Making Friends that Stick

Point ONE: Making Friends

Understandably, making friends is often one of the hardest things to do. Now keep in mind, I said friends, not acquaintances, not drinking buddies, not gym friends. FRIENDS. Like the show, “I’LL BE THERE FOR YOU!! CUZ YOU’RE THERE FOR ME TOO!!” I have found that all too often people become content with the superficial and unfounded friends that they have surrounded themselves with. Similar to why couples will stay in a relationship they both KNOW isn’t working out. It’s comfortable. But the real value in life comes from the strong relationships you’ve had. For instance, try now, to think of your closest friend you’ve had in your life. Most likely an immediate swell of happiness, memories, frustration, anger, love, hate, and nostalgia will come to surface. This is no accident. It is simply the outflow of the emotions you have been storing up and have associated with that person in your mind. Why don’t you have more friends like that? Why only so few? THESE questions are precisely the ones I am trying to answer with my first point here. The Friend Multiplier Rule.

Often I have noticed that people become frustrated with their own inability to turn those superficial relationships into strong, lifelong ones; I know I have. But a conclusion I have come to recently is that there are some very basic pillars a friendship must be built upon. The Friend Multiplier Rule states that there are three types of things two people must have in common in order to create a fulfilling relationship.

The FIRST pillar, is Situational-Commonalities. Obviously, you must be in the same physical vicinity to become friends with somebody, duh. But that’s why it’s the first pillar; it is the most important. You must have some physical “excuse” to see this person often. It may be that you go to the same gym, work at the same place, go to school together, or have the same karate teacher. Without this “excuse” even a relatively strong friendship can fall by the wayside. Ever had a good friend move away and you hardly ever talk to them again? If so, then you know what I’m talking about.

The SECOND pillar, is Action-Commonalities. In order to make that situational congruency worth something you have to have something in common with the person. But more specifically, you have to have something in common that you like to do. It isn’t enough to work with someone who likes the same kind of music as you. In order to build that relationship, they have to like going to the same kinds of concerts as you. This can then lead to increasing your Situational-Commonalities and strengthen the relationship. These first two pillars must be present in order for a higher-level friendship to be built. You will find that after a while, this next pillar will make the difference between a drinking buddy or a gym friend, and one that survives a lifetime.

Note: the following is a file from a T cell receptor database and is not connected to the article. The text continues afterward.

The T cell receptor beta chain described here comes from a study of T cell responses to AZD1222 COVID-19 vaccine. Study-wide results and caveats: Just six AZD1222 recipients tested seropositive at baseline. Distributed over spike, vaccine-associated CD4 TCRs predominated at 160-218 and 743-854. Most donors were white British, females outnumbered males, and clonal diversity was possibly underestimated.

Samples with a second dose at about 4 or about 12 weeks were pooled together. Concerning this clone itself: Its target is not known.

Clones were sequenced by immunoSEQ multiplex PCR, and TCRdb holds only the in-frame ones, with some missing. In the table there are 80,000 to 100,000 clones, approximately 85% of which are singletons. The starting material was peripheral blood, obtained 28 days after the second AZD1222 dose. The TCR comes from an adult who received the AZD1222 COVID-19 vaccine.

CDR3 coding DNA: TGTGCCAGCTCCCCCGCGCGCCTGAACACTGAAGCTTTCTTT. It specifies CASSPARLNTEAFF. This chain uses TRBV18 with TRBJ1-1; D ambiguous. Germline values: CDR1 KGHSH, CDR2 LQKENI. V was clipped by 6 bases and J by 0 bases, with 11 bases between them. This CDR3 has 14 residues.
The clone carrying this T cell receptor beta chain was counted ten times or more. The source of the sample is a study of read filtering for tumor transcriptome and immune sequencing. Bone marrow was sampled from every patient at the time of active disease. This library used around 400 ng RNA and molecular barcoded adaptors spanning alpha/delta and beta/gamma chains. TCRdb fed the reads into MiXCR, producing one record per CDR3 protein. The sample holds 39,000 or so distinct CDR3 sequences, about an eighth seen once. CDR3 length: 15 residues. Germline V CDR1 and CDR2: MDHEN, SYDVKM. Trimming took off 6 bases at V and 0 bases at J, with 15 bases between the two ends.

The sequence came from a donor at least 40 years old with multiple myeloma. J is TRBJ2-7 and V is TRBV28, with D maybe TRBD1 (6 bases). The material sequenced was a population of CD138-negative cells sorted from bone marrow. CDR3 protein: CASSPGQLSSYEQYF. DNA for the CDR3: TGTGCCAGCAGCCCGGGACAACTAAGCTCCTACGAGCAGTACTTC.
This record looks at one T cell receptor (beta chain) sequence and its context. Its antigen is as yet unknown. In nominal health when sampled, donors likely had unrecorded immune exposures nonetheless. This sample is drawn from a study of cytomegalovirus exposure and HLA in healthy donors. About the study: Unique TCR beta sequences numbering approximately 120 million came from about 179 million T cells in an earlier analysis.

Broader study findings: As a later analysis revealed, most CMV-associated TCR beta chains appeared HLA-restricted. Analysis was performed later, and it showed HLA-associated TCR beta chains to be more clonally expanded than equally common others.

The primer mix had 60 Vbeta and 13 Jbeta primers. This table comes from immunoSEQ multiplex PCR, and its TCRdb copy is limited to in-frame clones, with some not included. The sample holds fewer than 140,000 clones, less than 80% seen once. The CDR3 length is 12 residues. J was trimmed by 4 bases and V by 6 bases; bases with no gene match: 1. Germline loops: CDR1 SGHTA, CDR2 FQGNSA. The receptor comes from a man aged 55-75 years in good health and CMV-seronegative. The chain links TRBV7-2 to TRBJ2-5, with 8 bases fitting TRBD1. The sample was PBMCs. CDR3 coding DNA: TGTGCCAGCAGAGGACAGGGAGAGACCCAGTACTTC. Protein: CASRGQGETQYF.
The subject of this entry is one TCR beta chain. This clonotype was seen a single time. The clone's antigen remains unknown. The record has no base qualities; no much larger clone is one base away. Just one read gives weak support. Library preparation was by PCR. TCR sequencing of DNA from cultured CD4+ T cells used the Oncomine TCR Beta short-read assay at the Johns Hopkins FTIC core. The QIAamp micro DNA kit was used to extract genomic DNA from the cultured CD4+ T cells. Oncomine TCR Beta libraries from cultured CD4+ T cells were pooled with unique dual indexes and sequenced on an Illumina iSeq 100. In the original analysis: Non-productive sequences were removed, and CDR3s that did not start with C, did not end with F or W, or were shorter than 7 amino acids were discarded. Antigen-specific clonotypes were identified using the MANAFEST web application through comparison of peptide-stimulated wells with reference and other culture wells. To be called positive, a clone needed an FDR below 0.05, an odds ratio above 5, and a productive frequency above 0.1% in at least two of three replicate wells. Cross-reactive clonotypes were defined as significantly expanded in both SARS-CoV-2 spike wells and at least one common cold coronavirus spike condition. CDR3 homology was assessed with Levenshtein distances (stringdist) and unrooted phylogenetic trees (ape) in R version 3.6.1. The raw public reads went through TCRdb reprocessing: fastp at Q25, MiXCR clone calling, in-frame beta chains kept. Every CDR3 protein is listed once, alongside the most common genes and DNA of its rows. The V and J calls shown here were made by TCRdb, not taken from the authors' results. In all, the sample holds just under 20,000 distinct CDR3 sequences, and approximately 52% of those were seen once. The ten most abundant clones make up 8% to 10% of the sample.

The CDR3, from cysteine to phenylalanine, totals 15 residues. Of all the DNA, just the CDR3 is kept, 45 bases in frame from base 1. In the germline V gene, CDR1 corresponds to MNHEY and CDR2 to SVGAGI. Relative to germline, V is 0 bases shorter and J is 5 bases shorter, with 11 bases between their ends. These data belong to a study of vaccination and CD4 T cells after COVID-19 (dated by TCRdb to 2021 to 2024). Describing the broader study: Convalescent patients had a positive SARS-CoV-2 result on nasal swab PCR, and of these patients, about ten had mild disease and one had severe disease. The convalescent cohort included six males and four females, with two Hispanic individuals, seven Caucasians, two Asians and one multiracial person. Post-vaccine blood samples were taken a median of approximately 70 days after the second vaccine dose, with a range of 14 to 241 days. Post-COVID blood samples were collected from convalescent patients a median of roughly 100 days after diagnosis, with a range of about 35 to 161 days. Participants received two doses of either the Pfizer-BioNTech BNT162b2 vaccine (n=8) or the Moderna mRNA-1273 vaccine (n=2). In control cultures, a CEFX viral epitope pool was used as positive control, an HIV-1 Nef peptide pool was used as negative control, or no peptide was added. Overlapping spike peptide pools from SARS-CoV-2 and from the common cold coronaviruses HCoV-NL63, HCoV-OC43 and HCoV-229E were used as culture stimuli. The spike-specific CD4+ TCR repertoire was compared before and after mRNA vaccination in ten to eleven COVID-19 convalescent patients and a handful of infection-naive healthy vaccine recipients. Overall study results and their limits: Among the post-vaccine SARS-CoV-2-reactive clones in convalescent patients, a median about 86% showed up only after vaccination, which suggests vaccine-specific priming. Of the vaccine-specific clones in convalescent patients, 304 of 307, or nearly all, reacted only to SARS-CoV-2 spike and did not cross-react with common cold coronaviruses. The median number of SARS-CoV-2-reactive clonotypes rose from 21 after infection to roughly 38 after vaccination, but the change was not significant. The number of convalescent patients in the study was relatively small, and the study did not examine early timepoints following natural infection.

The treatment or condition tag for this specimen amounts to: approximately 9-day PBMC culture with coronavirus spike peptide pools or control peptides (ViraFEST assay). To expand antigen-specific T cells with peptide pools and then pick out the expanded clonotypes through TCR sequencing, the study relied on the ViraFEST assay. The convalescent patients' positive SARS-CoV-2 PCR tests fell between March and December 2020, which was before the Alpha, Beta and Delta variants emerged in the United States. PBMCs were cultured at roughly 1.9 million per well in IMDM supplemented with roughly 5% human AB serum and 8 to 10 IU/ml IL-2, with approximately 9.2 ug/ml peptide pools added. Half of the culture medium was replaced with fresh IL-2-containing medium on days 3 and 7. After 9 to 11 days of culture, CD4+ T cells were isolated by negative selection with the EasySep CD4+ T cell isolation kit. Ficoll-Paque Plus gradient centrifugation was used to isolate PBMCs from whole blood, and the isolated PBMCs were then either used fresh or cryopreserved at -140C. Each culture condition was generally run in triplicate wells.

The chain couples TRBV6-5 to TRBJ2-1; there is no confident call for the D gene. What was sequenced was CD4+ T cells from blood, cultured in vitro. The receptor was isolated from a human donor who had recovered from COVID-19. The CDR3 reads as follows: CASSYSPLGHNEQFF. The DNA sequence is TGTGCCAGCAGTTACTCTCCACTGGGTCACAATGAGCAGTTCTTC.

The THIRD and final pillar, is Value-Commonalities. So, sure you like to go to bars together and talk about the opposite sex, but where do that person’s values lie? Are they stubborn or easy going? Are they compassionate or aggressive? Basically, ask yourself, what makes this person act the way they do? And then do your best to find out. During the time you have with them, inquire about their background; family, hometown, school-life, past love life, type of music, etc. By asking about these things the person will gradually be able to open up to you more and more. Their association between you, and opening up will allow them to be more honest with you, and “let you in,” so to speak. Over time, utilizing your Action-Commonalities to ask more questions and find MORE Value-Commonalities, will strengthen the relationship more and more and more. The higher number of Commonalities will act as a multiplier of the friendship. Each additional AC will allow you to find out more VC’s. The more VC’s you share, the closer you get. And so on, and so forth.

When will you know you’ve made it? When you can sit in silence next to the person without even the slightest bit of tension or awkwardness. Sitting in silence=being on the same page with that person, without having to say a word. A page that says, “this is my friend, we don’t have to talk to have fun together, and I’m comfortable here.” Hold onto those relationships, for they are the diamonds in society’s rough.

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